of dead men.  The same conditions that bred the genius of dead empires shall
find the muses and the artists for Columbia and a greater glory shall await
them, for they shall all be born in freedom.

By and by some millionaire, tired of killing pigs and packing pork, will see
something beautiful or maybe something sad, and he will endow an institution
where poverty can come and dream and mark its pain and thought upon the canvas
and the marble.  And then some other hoarder of the millions shall grow weary
cornering kerosene and corn, and he will hear some voice or see some fair young
face with just a little line of care upon its arched and thoughtful brow, and
he will add his charity to the goodness and the greatness of America and he
will say to genius, "Come, these walls shall keep the winds form shriveling up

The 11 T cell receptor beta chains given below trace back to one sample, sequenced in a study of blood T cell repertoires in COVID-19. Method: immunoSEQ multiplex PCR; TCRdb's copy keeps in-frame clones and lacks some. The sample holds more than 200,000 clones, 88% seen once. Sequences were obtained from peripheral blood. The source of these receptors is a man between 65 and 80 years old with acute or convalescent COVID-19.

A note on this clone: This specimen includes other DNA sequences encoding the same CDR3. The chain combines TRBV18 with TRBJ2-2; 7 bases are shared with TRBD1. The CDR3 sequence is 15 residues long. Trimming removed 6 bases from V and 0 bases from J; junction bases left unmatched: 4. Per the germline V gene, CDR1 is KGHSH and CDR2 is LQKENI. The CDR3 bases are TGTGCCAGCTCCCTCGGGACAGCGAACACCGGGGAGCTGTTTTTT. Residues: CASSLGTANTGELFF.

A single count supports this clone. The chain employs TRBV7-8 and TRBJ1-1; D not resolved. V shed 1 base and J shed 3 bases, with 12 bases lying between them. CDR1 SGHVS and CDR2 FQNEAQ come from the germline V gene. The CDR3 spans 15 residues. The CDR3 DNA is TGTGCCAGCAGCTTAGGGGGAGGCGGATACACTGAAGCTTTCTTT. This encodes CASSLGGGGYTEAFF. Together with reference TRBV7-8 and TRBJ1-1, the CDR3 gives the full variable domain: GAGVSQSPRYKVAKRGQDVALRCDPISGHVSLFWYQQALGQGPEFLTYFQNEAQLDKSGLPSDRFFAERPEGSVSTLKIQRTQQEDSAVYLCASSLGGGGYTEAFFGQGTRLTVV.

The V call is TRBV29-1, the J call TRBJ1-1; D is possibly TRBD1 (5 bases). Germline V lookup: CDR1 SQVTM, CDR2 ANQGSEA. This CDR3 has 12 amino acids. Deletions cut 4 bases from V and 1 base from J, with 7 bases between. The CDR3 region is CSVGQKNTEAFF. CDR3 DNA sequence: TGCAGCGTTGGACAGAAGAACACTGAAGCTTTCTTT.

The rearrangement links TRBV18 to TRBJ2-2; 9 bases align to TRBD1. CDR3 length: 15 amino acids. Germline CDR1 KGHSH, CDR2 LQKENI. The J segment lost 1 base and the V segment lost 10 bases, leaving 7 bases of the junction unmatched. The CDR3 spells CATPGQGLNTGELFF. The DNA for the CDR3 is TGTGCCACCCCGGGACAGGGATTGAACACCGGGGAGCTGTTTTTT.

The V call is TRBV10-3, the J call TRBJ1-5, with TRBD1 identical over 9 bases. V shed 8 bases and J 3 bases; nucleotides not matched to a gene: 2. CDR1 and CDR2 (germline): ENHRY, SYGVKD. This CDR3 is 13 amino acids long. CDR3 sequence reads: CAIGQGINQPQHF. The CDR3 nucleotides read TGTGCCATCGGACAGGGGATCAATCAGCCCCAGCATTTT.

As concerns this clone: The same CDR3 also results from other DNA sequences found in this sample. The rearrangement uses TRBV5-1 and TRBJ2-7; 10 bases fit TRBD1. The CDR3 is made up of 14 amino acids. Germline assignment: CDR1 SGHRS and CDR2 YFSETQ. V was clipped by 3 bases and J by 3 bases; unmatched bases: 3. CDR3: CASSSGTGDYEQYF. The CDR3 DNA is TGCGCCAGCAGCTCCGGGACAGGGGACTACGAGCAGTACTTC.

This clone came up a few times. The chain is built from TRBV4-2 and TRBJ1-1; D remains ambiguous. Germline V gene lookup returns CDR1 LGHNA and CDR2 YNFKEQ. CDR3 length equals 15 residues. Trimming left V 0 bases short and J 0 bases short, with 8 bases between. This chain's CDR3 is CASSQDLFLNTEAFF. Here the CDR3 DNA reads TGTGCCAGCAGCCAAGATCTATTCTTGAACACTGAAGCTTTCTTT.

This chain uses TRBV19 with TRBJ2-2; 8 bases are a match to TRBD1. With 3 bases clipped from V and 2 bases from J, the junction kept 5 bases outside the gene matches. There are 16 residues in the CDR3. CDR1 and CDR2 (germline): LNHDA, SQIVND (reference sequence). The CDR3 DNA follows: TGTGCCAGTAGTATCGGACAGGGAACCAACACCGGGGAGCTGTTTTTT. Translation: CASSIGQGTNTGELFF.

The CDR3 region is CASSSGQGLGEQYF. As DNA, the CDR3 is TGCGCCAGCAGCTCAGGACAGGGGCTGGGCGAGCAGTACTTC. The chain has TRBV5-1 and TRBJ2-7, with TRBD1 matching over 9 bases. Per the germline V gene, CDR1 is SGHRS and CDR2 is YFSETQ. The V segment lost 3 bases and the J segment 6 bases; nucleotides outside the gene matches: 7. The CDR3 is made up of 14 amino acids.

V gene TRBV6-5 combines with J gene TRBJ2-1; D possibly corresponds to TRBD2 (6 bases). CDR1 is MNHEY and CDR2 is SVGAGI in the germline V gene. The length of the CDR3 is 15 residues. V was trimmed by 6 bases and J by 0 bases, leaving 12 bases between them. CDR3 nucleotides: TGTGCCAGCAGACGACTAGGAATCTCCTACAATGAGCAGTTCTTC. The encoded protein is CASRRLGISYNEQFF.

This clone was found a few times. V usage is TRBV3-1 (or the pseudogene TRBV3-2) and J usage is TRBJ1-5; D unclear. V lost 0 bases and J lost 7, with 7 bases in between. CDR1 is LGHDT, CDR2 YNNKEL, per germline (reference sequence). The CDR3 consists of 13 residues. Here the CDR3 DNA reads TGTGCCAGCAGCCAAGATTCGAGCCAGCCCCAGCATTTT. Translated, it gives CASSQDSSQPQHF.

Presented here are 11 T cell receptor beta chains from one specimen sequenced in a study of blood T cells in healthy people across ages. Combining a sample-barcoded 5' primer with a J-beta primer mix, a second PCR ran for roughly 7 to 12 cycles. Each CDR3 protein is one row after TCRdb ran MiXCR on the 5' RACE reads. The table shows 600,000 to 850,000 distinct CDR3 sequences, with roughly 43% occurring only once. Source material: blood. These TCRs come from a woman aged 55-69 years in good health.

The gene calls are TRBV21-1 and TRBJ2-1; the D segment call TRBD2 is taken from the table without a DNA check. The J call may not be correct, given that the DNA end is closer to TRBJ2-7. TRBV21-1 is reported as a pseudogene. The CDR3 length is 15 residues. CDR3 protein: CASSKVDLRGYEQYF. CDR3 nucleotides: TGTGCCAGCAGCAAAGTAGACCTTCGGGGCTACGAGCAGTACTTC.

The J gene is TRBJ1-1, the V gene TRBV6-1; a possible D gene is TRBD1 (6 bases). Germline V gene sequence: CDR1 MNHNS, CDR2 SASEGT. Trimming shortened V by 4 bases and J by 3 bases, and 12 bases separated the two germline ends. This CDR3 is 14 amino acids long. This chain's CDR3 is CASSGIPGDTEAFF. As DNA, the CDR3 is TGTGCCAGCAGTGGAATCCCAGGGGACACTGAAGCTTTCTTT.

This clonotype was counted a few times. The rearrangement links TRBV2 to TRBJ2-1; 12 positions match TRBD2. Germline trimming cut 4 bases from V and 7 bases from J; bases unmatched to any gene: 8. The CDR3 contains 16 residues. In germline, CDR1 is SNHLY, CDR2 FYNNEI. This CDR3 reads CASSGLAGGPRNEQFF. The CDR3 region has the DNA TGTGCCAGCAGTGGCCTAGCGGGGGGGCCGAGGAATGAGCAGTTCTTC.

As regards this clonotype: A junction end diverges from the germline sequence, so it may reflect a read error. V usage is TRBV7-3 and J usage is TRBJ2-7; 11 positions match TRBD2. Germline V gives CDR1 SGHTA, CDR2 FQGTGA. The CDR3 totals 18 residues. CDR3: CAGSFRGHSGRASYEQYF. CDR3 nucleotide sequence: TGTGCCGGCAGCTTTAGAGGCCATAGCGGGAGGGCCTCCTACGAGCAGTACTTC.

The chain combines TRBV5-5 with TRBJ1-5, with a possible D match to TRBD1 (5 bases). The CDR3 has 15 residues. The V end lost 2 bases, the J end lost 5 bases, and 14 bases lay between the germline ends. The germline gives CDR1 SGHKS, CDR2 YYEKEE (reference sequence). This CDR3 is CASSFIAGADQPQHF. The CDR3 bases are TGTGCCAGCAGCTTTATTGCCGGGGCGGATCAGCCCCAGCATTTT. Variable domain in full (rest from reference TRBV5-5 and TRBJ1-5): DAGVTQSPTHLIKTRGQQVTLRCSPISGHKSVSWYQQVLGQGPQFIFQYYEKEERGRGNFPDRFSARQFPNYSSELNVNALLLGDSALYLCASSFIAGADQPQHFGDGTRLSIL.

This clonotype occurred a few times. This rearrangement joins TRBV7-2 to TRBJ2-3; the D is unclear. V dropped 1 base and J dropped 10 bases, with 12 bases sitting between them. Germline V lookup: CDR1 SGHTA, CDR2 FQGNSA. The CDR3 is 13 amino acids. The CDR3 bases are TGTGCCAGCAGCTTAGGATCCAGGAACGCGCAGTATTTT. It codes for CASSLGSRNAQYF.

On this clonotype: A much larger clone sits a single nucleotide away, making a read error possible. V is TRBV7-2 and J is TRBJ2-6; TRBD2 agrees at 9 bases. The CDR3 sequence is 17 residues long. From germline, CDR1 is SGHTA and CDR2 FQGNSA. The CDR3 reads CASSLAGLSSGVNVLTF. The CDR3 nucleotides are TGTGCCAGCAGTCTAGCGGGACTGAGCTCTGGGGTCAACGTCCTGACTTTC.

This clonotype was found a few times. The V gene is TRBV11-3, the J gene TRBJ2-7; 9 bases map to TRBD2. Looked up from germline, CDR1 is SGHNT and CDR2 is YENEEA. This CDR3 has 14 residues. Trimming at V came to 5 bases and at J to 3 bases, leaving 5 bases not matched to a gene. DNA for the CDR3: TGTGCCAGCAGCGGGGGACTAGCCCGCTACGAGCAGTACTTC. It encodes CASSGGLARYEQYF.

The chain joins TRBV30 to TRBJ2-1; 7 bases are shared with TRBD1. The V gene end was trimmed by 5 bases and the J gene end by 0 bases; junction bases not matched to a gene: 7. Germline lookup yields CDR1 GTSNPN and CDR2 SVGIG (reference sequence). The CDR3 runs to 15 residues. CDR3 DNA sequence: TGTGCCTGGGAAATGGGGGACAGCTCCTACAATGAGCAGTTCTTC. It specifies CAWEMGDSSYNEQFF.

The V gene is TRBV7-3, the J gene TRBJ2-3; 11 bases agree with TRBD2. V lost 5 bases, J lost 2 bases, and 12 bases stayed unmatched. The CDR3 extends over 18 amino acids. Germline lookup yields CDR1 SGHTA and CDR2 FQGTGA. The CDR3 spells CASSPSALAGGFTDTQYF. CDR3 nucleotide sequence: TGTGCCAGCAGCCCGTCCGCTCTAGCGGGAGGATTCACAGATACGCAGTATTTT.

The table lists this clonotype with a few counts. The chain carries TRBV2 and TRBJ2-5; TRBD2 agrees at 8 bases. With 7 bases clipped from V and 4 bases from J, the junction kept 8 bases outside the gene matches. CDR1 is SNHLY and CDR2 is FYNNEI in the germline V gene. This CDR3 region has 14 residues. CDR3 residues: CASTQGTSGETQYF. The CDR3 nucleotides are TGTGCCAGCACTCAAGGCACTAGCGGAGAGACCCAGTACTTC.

your tender wings on which you now may rise and soar and out of all your misery
that is past make harmonies that will soften all the sorrows of mankind, revive
the melodies that have been dying through all the centuries of time with the
pain of silence and out of the inspiration that may come to you write
rhapsodies that will lift and glorify the thoughts and minds of men and find
the very throne of God."  Emerson declared a little while before he died:  "We
think our civilization near its meridian, but we are kept only at tom cock
crowing and the morning star."  The future will verify Emerson.  The greatest
alliance ever projected in history will be the alliance of American efforts and
American interests.  Into the opening gateway of the twentieth century, hand in
hand, shall spring our king of commerce and the queen of industry, the
Sphinx-eyed scientist and his bride of art, the sturdy son of agriculture and
the dreaming child of song, and their thought and toil and song shall honor and
inspire the human ace and make our country great - essentially, exquisitely,
magnificently great.
___________________________

The formal exercises were concluded by a dress parade on the plaza by the Cadet
Battalion of the Iowa Agricultural College, and a reception at the Iowa State
Building.